NIAMEY, Niger — The president of the largely desert West African country of Niger, Mamadou Tandja, is widely expected to be re-elected this week.
His immense popularity in Niger’s interior and his party’s iron grip on the media have given the former military man, who was elected president in 1999 after failing in election bids in 1993 and 1996, a commanding lead over his five election rivals.
Key among them are former Prime Minister Mahamadou Issoufou, 52, running on the ticket of the Niger Party for Democracy and Socialism-Tarayya (PNDS), and parliamentary speaker Mahamane Ousmane, 54, of the Democratic and Social Convention (CDS) party.
Other hopefuls are Hamid Algabid, 62, leader of the Rally for Democracy and Progress; Moumouni Djermakoye, 65, a retired colonel and government minister; and Amadou Cheiffou, 62, another former prime minister.
Campaigning went off without a hitch or violence after Interior Minister Albade Abouba early this month issued a stern warning to anyone wishing to “sow public disorder” before this past Tuesday’s election.
The warning was aimed at “certain political leaders who might be thinking about provoking unrest in the event that their candidate fails,” as well as “union leaders who appear to have forgotten that there is a dividing line between political obedience and their union activities.”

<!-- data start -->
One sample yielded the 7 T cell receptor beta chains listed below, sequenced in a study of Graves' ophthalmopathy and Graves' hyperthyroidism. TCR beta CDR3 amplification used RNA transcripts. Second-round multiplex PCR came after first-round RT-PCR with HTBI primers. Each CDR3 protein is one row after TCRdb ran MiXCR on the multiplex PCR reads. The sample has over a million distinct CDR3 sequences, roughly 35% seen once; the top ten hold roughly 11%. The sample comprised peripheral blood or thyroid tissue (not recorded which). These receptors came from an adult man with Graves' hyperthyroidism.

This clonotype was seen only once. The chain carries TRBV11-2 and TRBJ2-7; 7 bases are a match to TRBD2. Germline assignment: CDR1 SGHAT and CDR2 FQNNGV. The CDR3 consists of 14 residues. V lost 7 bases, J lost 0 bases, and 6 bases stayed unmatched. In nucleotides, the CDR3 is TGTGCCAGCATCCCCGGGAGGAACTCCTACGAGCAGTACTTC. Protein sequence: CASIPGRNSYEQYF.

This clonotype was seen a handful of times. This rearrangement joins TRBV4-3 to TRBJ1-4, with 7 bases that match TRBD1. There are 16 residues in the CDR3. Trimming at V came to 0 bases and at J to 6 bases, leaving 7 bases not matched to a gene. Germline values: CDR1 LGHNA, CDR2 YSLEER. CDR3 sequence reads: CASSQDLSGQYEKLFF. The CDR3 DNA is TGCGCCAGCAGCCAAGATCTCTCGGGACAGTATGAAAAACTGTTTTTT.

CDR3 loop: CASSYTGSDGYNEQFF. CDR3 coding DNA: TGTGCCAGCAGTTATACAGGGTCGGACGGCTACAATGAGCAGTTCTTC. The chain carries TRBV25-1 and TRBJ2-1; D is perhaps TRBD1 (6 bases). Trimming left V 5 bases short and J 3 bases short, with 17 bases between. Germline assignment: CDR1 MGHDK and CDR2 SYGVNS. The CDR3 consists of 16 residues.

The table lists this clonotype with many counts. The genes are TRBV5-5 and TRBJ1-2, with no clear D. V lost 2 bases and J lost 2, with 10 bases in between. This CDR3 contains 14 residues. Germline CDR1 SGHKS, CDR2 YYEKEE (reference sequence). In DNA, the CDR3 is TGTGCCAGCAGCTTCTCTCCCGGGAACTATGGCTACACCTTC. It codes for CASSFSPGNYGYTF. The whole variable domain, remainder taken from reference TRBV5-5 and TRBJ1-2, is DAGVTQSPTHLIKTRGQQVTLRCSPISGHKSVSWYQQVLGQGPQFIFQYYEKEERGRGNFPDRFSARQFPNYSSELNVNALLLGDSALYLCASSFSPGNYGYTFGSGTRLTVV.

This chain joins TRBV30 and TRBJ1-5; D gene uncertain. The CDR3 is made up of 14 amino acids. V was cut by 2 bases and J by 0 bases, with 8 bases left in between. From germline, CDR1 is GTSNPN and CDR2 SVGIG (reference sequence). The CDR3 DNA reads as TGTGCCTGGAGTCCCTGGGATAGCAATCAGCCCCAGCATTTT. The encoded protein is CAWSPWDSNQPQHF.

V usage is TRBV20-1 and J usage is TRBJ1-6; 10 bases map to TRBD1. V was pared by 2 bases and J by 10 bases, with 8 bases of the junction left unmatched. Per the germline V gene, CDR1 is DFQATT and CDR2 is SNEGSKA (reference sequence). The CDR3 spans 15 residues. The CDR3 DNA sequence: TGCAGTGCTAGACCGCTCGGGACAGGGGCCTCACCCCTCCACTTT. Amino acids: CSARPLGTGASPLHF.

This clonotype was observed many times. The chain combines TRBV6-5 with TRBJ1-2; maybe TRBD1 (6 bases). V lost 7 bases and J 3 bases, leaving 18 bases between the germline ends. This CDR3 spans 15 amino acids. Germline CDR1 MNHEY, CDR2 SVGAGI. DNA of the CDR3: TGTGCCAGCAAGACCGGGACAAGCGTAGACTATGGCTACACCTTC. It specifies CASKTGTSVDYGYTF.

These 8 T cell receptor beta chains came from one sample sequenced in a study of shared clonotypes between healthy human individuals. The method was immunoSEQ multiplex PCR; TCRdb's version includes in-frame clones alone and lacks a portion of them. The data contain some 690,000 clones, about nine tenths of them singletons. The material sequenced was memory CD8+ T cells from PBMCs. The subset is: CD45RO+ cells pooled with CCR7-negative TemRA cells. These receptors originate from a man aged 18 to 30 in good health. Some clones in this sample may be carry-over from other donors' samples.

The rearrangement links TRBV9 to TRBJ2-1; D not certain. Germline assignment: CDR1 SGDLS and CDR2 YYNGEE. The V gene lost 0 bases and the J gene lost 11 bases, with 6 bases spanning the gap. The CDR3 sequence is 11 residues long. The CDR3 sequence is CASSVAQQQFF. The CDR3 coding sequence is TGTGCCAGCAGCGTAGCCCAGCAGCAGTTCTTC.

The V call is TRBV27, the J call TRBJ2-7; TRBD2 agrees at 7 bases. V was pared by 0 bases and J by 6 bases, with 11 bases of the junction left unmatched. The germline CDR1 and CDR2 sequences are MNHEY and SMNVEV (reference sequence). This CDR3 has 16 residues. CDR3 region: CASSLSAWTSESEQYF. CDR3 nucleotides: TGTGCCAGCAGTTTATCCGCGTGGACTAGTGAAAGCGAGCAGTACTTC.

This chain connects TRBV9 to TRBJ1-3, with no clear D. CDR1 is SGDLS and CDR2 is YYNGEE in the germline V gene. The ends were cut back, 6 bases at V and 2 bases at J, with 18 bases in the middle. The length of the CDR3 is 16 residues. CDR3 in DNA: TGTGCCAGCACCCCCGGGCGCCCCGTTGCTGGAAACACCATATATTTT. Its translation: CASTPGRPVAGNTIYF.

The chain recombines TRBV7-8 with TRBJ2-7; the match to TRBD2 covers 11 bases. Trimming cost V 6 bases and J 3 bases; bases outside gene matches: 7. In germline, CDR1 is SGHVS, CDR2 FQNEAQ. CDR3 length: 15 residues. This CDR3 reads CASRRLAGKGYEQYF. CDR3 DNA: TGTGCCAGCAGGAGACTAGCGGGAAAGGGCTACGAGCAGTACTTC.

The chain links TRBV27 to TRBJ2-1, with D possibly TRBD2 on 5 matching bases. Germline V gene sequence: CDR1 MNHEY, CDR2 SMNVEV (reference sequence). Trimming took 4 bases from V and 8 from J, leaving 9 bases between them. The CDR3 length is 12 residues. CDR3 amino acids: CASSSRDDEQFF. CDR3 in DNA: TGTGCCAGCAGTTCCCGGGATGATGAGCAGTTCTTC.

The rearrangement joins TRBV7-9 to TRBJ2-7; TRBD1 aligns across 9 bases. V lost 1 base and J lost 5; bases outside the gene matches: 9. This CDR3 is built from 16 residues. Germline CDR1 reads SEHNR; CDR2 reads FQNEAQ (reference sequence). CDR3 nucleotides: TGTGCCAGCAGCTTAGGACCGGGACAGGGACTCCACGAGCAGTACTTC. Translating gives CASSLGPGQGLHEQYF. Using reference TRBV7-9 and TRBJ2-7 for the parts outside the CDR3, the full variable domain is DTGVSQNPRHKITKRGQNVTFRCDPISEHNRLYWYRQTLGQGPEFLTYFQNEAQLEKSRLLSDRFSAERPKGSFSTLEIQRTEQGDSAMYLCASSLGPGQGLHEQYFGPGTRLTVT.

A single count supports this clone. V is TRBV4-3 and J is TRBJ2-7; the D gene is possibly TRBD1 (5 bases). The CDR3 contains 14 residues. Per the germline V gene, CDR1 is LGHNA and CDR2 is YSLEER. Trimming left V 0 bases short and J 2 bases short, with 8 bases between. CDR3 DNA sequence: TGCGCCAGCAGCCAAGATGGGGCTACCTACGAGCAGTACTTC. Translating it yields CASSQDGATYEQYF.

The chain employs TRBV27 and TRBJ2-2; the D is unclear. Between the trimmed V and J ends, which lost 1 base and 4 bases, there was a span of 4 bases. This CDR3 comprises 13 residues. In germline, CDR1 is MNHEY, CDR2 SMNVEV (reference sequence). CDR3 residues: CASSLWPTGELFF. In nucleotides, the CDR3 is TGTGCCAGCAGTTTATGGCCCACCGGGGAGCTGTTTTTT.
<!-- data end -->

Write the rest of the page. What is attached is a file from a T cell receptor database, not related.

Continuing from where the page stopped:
Media groups who have “dipped too deep into apologies for violence, hatred and lies” were also warned against whipping up dissent, as were any “opportunists.”
The first round of voting took place Tuesday — three days behind schedule, to allow polling day to coincide with the end of Ramadan, the Muslim month of fasting and prayer.
If there is no outright winner this week, a presidential runoff vote will coincide with legislative elections set for Dec. 4.
Mr. Tandja was elected in a second-round vote in 1999 with 60 percent of the vote. He is the first president of Niger to complete a full five-year term since democratic elections were introduced in 1993.
In July, the three parties that back Mr. Tandja won local elections, taking 62 percent of the 3,747 municipal seats. Those elections, funded entirely by international lenders, were the first of their kind in Niger and were considered an important step in paving the way to democracy in one of the world’s poorest countries.